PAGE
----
In no other time in history have five generations been active in the workforce. Combine that with the fact that Millennials will make up 50% of it by 2020 and creating an environment where a multigenerational workforce can thrive has to be the key focus of any leader. In this session, Brent Robertson, Partner at Fathom, will share what he has learned helping organizations with employee engagement and Brett Greene, President of Willington Nameplate, will share his experience of what it’s been like to bridge the generation gap with his own team.
- A new perspective on why Millennials challenge convention and our patience
- A critical understanding of how Millennials think and what motivates them
- Key things you can do to attract and retain Millennials
- Insights from both a consultants perspective and that of the owner of a growing manufacturer
September 20, 2017
The DCU Center
50 Foster Street
Worcester, MA 01608
Click here to register
Brent spends his days helping leaders get closer to what matters to them, understand the potential their organizations possess and focus their energy in ways that will make the biggest difference.
He guides organizations through clarification of goals and intentions, idea generation, and the design of new business destinations. But whether the purpose is expansion into a new market, rethinking a brand position, or realignment of internal teams, the result is a legitimate, grounded vision and the tools to make it happen.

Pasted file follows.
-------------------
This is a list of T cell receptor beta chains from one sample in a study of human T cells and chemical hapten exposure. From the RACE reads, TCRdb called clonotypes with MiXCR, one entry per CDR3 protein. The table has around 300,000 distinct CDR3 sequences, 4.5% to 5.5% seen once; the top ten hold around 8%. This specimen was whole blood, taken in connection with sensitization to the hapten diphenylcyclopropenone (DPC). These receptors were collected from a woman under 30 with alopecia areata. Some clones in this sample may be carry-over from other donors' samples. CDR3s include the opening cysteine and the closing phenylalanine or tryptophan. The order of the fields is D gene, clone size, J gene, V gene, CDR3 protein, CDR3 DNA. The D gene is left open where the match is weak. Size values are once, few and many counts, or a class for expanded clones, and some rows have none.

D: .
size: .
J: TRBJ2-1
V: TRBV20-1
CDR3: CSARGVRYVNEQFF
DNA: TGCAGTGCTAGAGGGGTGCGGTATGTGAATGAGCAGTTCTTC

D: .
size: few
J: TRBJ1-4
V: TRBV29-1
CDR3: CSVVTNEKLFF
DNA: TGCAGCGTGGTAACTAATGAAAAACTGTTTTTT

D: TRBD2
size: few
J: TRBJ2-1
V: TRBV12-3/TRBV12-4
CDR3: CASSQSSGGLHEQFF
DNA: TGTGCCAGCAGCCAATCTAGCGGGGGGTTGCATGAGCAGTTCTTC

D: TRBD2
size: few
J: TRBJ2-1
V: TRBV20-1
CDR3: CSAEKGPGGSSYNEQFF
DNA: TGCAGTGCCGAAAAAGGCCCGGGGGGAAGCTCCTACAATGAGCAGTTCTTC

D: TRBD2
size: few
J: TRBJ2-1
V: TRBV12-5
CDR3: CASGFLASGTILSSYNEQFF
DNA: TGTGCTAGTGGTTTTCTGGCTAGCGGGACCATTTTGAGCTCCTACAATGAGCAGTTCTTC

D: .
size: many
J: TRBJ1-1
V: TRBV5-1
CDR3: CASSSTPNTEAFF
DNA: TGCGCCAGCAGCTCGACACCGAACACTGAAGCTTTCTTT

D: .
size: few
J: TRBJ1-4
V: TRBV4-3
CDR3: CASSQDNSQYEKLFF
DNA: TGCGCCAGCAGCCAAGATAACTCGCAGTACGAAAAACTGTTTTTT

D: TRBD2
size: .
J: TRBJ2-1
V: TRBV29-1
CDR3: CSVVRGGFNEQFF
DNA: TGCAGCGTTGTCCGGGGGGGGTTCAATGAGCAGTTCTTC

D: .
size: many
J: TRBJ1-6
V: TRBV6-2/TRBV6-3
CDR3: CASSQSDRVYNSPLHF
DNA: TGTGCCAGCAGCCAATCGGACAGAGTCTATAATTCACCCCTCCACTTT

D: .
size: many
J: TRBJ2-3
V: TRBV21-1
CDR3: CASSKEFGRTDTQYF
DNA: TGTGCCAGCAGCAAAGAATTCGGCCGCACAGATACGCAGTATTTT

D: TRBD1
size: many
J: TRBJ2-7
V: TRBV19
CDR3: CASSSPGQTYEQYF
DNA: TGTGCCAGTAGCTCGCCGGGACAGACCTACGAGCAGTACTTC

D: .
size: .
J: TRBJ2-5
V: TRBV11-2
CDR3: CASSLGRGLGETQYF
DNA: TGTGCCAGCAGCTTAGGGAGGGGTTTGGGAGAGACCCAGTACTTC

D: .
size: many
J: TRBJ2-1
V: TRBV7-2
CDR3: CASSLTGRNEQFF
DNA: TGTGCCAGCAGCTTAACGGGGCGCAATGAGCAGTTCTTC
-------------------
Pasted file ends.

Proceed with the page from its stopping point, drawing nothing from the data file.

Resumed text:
Brett is no office dweller. You are more likely to find Brett on the shop floor helping out with the details of a project, talking about a new workout regimen or trading stories about kids than holed up behind his desk.
He believes in creating a work environment where healthy relationships rule the day—where each employee knows they are valued as a person and seen as essential to the process. As a pathway to a respectful and collaborative workplace, he continually reinforces the importance of open and transparent communication.
As General Manager, Brett is responsible for day-to-day operations. But maybe most importantly, he’s Willington Nameplate’s chief cheerleader. He regularly reminds the team that what they do each day can mean the difference between success and failure—and sometimes between life and death—for the people who depend on their nameplates.